The residency interview process was not what I expected. As a participant in the couples' match, it was far more exhausting than I'd imagined. I attended 18 interviews between October 2019 and January 2020, significantly more than I had planned. I saw 18 hospitals, 18 clinics, 18 workrooms and 18 cafeterias. I heard 18 spiels from 18 program directors. I likely met more than 100 program directors, residents and clinical faculty.
I often felt more confused when leaving an interview than I had before arriving. I spent a lot of time second-guessing what I'd heard or felt.
Why was she looking at me that way?
Did I even answer that question?
Was that in my teeth all day?
Where is my car?
It was an absolute whirlwind in which my partner and I attended 50 interviews in separate states on separate days, every other day for three months. As someone who describes herself as an introvert, I was ready to crawl into a hole and never wear panty hose again. My mental health plummeted during interview season, driven by emotional, physical and mental exhaustion. I was separated from my husband, my friends and my bed (and my cats!) for three months. I couldn't find time to exercise on the road and I wasn't in town long enough to do yoga at my home studio.
Still, when I heard that interviews for the coming season would likely be driven to virtual platforms because of the pandemic, my initial reaction was disappointment.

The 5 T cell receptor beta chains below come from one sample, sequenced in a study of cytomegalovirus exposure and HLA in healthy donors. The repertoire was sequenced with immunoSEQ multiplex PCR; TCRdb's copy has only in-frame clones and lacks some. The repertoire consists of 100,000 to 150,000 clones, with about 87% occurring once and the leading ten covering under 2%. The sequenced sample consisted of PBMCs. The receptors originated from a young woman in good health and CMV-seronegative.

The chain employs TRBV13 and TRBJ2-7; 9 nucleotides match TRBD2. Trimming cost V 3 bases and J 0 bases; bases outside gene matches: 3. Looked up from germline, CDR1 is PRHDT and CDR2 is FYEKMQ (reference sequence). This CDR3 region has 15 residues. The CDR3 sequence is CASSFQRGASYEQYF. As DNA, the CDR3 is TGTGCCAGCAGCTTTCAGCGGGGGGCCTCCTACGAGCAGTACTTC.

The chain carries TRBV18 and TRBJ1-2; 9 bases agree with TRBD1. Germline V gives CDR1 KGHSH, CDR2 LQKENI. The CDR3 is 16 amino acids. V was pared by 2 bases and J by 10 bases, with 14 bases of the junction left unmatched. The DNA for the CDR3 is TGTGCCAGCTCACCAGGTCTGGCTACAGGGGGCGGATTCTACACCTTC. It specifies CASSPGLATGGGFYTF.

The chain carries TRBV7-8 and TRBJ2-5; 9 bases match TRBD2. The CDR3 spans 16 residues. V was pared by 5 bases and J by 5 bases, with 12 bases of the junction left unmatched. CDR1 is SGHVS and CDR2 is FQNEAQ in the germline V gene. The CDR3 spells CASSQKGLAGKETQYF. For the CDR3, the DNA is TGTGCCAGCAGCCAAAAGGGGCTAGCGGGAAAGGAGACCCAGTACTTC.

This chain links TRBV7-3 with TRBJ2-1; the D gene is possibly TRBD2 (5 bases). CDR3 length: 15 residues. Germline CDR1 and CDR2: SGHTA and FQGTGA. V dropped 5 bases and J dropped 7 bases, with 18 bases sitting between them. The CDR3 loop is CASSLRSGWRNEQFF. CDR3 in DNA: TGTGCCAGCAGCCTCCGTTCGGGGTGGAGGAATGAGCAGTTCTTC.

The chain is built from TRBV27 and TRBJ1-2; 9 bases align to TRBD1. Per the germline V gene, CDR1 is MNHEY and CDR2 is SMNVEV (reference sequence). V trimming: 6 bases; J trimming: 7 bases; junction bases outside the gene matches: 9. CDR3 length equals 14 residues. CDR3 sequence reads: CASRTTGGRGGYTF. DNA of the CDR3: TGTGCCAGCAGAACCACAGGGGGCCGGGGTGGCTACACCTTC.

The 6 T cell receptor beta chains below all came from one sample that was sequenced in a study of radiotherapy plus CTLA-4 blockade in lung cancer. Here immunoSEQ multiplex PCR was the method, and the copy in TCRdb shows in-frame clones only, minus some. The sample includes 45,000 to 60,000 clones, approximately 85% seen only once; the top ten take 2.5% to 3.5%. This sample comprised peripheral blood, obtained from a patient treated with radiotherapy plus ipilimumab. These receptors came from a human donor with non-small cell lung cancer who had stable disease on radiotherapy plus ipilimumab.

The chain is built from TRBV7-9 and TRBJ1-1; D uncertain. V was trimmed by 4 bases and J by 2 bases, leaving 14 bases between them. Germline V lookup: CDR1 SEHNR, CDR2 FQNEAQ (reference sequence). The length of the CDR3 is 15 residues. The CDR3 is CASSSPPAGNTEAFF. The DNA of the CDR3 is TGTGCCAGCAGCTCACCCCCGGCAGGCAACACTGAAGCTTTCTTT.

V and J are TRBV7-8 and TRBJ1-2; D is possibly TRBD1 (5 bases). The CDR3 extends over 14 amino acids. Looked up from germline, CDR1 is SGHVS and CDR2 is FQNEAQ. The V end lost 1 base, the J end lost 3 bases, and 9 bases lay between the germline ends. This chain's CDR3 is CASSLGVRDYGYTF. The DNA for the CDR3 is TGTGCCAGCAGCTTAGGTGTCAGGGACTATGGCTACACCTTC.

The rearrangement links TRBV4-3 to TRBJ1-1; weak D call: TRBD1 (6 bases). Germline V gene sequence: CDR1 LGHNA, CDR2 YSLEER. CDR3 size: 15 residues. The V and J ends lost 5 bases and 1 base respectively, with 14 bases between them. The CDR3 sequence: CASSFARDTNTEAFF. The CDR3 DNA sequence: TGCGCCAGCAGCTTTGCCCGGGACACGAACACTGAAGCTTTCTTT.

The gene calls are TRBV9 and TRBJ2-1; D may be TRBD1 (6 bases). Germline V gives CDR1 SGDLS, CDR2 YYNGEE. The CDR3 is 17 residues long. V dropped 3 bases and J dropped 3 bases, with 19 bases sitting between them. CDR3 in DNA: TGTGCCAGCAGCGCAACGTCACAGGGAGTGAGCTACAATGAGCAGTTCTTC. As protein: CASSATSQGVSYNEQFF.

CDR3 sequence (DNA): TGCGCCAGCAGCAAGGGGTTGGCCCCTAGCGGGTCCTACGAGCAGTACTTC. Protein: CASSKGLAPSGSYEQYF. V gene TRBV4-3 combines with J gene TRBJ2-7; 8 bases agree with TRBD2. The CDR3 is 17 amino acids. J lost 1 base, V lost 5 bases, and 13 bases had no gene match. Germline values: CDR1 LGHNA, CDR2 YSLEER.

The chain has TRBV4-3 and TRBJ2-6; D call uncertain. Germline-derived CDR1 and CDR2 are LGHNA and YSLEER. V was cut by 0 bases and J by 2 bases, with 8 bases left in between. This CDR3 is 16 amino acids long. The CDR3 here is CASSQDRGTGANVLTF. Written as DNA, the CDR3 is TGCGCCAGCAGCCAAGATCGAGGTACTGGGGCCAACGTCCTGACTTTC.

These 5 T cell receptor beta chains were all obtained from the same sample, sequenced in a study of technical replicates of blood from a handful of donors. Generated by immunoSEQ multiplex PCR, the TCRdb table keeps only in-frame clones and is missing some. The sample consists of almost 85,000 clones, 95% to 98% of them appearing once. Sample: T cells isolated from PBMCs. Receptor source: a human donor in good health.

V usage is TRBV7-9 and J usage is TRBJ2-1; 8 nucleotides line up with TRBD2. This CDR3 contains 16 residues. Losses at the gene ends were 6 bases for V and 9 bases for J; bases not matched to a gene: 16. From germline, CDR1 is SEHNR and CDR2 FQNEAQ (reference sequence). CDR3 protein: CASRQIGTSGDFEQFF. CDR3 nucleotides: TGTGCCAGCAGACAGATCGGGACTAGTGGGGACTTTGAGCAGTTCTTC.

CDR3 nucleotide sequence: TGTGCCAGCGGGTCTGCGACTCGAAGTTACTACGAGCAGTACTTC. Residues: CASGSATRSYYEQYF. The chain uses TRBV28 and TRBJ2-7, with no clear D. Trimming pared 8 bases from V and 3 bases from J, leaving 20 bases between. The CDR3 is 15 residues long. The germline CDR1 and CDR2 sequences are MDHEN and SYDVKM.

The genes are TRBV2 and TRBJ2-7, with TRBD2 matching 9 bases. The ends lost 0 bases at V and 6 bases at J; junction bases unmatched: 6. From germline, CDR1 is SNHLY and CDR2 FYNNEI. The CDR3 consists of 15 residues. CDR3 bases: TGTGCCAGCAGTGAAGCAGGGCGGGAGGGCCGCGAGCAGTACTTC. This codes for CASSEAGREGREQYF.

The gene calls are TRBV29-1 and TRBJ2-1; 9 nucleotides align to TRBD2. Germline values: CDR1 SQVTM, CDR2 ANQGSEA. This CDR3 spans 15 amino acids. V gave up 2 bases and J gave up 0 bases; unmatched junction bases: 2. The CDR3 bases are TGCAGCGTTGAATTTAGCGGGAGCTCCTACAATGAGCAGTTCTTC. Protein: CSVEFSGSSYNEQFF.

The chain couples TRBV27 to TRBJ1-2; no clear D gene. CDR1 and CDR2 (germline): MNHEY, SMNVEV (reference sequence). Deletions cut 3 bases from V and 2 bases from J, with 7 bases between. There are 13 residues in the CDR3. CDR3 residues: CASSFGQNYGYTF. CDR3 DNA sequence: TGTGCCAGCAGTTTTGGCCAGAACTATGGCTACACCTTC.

Disappointment for all the students who, like me, are having to navigate significant changes to their medical training due to COVID-19.
Disappointment that they wouldn't get to have dinner with residents, shake hands with program directors and see their potential new hometowns.
Supporting fellow medical students through this new and changing landscape is always the No. 1 thing on my mind as a member of the AAFP Board of Directors. However, I have come to realize that most of what mattered to me during my ranking process I could have gotten from a virtual interview. In fact, I think both my judgement of programs and programs' judgement of me would have been positively impacted by the use of a virtual platform. In some ways, I think that graduates of the 2021 class will actually experience a more meaningful interview season (if done correctly), and here are some of my biggest reasons why:
There will be challenges. I don't want to take that away from anyone. Match this year will be different, and if you're a student matching in 2021, you will never experience the Match like it was before COVID-19. You will have to navigate a new Match, and that will be different and difficult. However, I think the necessity for a virtual Match has the potential to drive innovations that can reduce the burden on students and shift the focus of the interview process to what really matters.
I am proud that the AAFP and other family medicine organizations are advocating for standards across family medicine programs to help ensure a holistic, uniform process for everyone matching in such a hectic environment. The AAFP and other family medicine organizations recently released an open letter regarding the upcoming match. It includes detailed recommendations to help medical students, residency programs and medical schools through the process.
In the end, you will be great doctors -- physicians who are flexible, hardworking and do their best to provide for their patients and their communities. I look forward to seeing you all rise to the challenge!
Margaret Miller, M.D., M.P.H., is the student member of the AAFP Board of Directors.